Now, when I hand out the requirements there is a stunned silence in each period.  Most of my students freely admit that they may have read 3-4 books the previous year, so 40 books sounds like an insurmountable amount.  However, I just tell them that I have complete faith in them and I know they can do it.  If they ask what happens if they don’t read 40 books, I just tell them that isn’t an option.  And that as long as they are always reading when we read in class and they do their reading at home, they will be fine.  I do explain it a little differently to parents, though.  I tell them that even if a student doesn’t complete 40 books, the goal is to read more than they did the year before and to increase their skills.  More importantly, it increases their enjoyment of reading because the 40-book requirement helps them find something they do like!  But I ask the parents not to tell their kids that it’s “ok” not to read 40 books.  If they think they don’t have to, many won’t!  The challenge holds them to a high standard and I like that.

Did all my students complete 40 books?  No.  Did they read a lot more than they did in the past and become more passionate readers?  Absolutely!

Jumping Off the Page with Social Reading

As a sixth grade teacher, I meet many students who immediately profess their hatred of reading to me on the first day of school.  While I do everything I can to draw a passion for reading out of them, nothing is more powerful than the recommendation of a friend.  Social reading, the act of one person recommending a book to another, has caused books to literally fly off my shelves.  It’s my most powerful secret weapon in the fight against reading hate.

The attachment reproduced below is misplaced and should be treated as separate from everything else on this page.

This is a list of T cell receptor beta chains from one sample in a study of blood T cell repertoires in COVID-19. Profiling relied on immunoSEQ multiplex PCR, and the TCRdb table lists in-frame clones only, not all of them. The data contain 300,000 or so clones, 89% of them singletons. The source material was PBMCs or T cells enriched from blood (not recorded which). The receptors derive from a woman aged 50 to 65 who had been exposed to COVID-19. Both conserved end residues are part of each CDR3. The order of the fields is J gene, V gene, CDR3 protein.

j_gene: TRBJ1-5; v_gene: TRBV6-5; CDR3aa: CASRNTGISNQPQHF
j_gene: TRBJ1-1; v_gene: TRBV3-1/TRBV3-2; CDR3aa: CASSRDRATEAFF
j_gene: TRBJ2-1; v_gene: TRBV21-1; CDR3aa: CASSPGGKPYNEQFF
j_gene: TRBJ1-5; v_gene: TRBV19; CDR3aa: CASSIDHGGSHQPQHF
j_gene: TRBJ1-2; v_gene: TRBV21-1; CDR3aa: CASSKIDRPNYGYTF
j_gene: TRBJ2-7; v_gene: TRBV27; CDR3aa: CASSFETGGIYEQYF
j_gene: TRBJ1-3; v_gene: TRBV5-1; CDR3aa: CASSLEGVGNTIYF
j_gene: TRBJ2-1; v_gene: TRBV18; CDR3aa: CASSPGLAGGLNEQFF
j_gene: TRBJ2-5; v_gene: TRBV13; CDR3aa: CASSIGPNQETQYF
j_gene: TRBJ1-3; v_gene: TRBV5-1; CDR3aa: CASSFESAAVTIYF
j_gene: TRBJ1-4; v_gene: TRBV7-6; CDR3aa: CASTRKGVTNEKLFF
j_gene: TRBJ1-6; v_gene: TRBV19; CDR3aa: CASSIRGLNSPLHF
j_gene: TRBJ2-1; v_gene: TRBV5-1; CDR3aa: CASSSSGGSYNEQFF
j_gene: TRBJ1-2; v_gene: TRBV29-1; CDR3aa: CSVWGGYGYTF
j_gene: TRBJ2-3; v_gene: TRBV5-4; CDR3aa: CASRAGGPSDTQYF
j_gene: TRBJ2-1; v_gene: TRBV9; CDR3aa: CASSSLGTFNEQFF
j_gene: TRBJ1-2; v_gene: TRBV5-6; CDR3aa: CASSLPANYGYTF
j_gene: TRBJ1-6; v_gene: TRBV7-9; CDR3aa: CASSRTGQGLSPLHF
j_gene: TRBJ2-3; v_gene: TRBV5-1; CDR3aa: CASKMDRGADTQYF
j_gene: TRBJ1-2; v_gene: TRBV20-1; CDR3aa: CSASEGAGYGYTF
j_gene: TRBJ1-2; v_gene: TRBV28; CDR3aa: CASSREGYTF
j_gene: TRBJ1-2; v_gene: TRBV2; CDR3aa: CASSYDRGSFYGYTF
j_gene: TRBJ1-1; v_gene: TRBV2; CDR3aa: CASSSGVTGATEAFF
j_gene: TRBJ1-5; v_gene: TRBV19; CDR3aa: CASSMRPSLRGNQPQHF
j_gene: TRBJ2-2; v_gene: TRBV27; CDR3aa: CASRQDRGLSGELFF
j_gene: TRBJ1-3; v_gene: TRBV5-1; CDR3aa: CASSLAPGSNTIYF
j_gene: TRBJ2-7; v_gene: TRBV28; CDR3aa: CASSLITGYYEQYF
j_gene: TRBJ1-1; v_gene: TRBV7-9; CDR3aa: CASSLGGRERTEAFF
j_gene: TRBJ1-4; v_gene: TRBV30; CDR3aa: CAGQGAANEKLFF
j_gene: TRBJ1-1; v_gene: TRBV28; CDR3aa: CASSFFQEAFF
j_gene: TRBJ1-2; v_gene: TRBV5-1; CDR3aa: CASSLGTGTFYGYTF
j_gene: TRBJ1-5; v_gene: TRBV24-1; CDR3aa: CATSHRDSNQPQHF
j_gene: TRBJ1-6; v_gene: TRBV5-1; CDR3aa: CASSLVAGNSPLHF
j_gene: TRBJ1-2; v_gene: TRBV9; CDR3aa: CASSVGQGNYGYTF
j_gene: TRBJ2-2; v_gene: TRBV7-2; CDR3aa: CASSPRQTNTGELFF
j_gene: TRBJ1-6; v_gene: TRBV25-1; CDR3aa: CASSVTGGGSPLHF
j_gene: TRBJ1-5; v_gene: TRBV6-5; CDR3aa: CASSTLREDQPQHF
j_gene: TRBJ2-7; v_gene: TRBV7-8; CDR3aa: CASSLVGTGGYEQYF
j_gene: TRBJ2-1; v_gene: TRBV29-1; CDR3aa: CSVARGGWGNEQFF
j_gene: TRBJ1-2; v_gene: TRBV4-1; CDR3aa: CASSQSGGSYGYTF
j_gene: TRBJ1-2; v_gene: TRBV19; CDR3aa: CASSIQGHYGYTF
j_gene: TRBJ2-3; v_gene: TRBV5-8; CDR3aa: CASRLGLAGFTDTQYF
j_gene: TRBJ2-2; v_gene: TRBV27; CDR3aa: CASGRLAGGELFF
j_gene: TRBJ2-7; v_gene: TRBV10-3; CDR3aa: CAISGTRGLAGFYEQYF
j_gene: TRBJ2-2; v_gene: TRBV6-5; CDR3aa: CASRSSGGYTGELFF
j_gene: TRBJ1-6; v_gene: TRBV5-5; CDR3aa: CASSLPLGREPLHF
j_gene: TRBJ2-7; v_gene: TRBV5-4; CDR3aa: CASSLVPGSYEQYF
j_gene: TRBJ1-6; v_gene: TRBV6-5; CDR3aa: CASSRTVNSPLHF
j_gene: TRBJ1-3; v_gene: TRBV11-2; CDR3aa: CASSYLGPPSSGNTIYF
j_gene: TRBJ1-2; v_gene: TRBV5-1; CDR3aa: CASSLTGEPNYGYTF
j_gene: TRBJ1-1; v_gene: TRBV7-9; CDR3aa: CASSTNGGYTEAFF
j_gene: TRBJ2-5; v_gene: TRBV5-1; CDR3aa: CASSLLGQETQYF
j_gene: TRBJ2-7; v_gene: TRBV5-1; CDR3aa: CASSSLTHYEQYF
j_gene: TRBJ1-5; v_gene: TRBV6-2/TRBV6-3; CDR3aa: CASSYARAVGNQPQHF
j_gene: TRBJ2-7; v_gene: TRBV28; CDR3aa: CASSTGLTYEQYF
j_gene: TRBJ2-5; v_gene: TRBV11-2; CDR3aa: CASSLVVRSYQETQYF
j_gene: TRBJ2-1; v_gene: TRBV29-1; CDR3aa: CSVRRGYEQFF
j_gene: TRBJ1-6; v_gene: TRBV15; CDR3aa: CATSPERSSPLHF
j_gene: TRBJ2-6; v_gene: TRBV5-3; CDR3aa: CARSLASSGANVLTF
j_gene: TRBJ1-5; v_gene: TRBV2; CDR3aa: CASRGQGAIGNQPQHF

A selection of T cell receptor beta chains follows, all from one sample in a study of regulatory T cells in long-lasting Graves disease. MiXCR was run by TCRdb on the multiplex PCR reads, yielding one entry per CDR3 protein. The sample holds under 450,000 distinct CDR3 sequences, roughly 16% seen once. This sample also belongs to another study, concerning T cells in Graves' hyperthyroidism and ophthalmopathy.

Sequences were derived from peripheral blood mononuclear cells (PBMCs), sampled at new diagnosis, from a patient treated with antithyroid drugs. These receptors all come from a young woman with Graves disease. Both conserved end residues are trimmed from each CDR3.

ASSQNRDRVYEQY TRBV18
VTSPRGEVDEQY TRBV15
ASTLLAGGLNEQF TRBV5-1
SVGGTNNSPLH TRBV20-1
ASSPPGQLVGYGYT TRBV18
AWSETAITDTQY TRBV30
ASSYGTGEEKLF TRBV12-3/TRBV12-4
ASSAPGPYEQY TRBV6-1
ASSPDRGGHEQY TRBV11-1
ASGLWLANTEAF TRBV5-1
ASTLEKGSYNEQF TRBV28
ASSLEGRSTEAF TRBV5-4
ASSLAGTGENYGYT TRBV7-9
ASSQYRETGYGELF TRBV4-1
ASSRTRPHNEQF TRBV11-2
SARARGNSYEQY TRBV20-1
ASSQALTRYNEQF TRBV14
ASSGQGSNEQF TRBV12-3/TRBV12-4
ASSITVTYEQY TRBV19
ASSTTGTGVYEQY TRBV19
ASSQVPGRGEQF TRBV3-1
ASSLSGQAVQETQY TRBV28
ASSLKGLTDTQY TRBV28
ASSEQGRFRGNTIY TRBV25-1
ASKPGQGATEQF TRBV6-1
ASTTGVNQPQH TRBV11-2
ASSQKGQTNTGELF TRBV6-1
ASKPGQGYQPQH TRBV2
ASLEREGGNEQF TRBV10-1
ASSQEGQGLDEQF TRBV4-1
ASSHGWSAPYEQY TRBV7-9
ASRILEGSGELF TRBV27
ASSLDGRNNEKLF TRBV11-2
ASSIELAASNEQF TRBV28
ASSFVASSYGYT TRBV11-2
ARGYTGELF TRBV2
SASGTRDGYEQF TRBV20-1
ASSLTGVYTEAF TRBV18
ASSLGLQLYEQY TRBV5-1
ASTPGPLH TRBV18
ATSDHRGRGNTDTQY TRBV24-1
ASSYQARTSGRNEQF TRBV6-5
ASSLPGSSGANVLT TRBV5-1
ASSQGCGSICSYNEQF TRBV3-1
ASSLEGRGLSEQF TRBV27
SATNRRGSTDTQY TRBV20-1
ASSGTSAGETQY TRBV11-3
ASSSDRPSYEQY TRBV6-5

If you take a look at the list of books my students last year thought shouldn’t be missed, you’ll see many books that might not be familiar at first glance. But they are familiar to my students. More than familiar. Each of those books was introduced to the class either by my booktalk, a personal recommendation to a particular student, or when a student found it in the library.  However, the power of recommendations from fellow students was what made  each book a “must read” for the rest of my classes.

So how does a book become a social read?  How do we harness this power and repeat it over and over, year after year?  Back in June, I took a few minutes to look over my classroom surveys and tried to find an example of a social read in my classroom.  One of the most popular student recommended books in my classroom for two years running is the Cirque du Freak series .